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Why is there such a striking difference between English spelling and English pronunciation? How did our seemingly relatively simple grammar rules develop? What are the origins of regional dialect, literary language, and everyday speech, and what do they have to do with you?
Seth Lerer's "Inventing English" is a masterful, engaging history of the English language from the age of "Beowulf" to the rap of Eminem. Many have written about the evolution of our grammar, pronunciation, and vocabulary, but only Lerer situates these developments in the larger history of English, America, and literature.
Lerer begins in the seventh century with the poet Caedmon learning to sing what would become the earliest poem in English. He then looks at the medieval scribes and poets who gave shape to Middle English. He finds the traces of the Great Vowel Shift in the spelling choices of letter writers of the fifteenth century and explores the achievements of Samuel Johnson's "Dictionary" of 1755 and "The Oxford English Dictionary" of the late nineteenth and early twentieth centuries. He describes the differences between English and American usage and, through the example of Mark Twain, the link between regional dialect and race, class, and gender. Finally, he muses on the ways in which contact with foreign languages, popular culture, advertising, the Internet, and e-mail continue to shape English for future generations.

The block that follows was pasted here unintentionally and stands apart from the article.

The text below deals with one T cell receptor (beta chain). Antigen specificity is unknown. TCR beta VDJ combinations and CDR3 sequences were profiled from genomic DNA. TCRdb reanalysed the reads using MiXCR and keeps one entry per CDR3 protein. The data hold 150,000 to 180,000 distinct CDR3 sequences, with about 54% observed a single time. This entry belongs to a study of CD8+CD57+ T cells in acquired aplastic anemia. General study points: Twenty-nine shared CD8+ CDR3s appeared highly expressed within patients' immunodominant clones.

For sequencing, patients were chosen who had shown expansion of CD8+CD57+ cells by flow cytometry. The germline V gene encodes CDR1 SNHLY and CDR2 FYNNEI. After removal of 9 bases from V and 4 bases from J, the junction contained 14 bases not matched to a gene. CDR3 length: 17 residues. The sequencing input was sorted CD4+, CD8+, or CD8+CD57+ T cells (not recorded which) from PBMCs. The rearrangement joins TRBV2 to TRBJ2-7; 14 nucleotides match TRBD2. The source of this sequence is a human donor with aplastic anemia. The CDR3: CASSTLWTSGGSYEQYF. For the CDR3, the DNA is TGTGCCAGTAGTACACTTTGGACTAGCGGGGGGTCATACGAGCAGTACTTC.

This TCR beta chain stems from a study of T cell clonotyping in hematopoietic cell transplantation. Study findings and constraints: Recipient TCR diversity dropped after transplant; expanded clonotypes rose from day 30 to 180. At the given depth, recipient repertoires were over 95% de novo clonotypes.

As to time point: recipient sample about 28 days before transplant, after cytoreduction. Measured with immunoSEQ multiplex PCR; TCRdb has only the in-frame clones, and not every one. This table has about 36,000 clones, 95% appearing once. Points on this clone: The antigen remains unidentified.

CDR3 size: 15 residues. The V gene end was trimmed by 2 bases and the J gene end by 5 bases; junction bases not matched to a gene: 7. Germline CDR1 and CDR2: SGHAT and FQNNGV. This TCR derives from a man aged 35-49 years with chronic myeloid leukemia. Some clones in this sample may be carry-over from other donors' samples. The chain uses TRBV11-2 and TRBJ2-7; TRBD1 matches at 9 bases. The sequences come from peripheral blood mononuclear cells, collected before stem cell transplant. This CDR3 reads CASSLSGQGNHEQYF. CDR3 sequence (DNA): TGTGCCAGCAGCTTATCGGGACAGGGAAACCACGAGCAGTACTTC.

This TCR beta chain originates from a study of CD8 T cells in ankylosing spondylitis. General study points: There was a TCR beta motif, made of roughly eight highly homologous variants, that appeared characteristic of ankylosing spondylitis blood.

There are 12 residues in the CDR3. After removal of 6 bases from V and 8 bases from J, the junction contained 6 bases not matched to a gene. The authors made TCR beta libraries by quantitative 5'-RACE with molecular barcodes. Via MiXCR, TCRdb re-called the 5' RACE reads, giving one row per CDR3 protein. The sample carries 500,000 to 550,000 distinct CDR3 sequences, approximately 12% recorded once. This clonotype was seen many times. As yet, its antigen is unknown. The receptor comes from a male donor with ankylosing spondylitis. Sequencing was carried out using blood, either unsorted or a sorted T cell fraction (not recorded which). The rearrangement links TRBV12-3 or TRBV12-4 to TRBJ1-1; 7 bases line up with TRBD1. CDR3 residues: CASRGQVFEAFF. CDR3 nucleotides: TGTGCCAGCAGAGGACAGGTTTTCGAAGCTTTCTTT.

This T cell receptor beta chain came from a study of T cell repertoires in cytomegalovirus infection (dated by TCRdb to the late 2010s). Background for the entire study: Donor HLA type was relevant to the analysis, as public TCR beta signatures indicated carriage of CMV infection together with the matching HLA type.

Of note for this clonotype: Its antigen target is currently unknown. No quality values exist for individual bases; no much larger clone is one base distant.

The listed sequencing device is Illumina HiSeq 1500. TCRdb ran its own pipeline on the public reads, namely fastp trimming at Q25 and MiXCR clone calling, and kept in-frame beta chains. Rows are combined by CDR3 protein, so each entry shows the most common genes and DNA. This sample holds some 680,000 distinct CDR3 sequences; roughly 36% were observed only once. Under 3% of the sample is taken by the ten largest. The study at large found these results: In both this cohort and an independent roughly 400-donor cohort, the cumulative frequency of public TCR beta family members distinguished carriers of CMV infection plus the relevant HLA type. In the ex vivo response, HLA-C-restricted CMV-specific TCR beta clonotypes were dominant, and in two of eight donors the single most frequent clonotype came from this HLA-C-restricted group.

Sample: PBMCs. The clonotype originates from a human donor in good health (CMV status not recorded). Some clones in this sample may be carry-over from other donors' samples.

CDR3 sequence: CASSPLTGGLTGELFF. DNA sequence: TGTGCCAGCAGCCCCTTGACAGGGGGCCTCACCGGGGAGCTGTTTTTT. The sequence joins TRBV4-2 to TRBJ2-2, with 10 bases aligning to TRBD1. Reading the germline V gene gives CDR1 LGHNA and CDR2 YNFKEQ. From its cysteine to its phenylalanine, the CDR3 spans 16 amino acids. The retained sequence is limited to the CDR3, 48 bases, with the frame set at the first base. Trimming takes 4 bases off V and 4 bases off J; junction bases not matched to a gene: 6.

Each concise chapter illuminates a moment of invention-a time when people discovered a new form of expression or changed the way they spoke or wrote. In conclusion, Lerer wonders whether globalization and technology have turned English into a world language and reflects on what has been preserved and what has been lost. A unique blend of historical and personal narrative, "Inventing English" is the surprising tale of a language that is as dynamic as the people to whom it belongs.
The 27 world-famous tales in this collection have inspired countless adaptations in many languages. They have also become, for millions of people, an integral part of childhood. Included are such favorites as "Hansel and Gretel," "The Brave Little Tailor," "Cinderella," and "Little Red Riding Hood," as well as less familiar tales such as "The Danced-Out Shoes," "The Golden Bird," "The Six Swans," and "Mother Holle."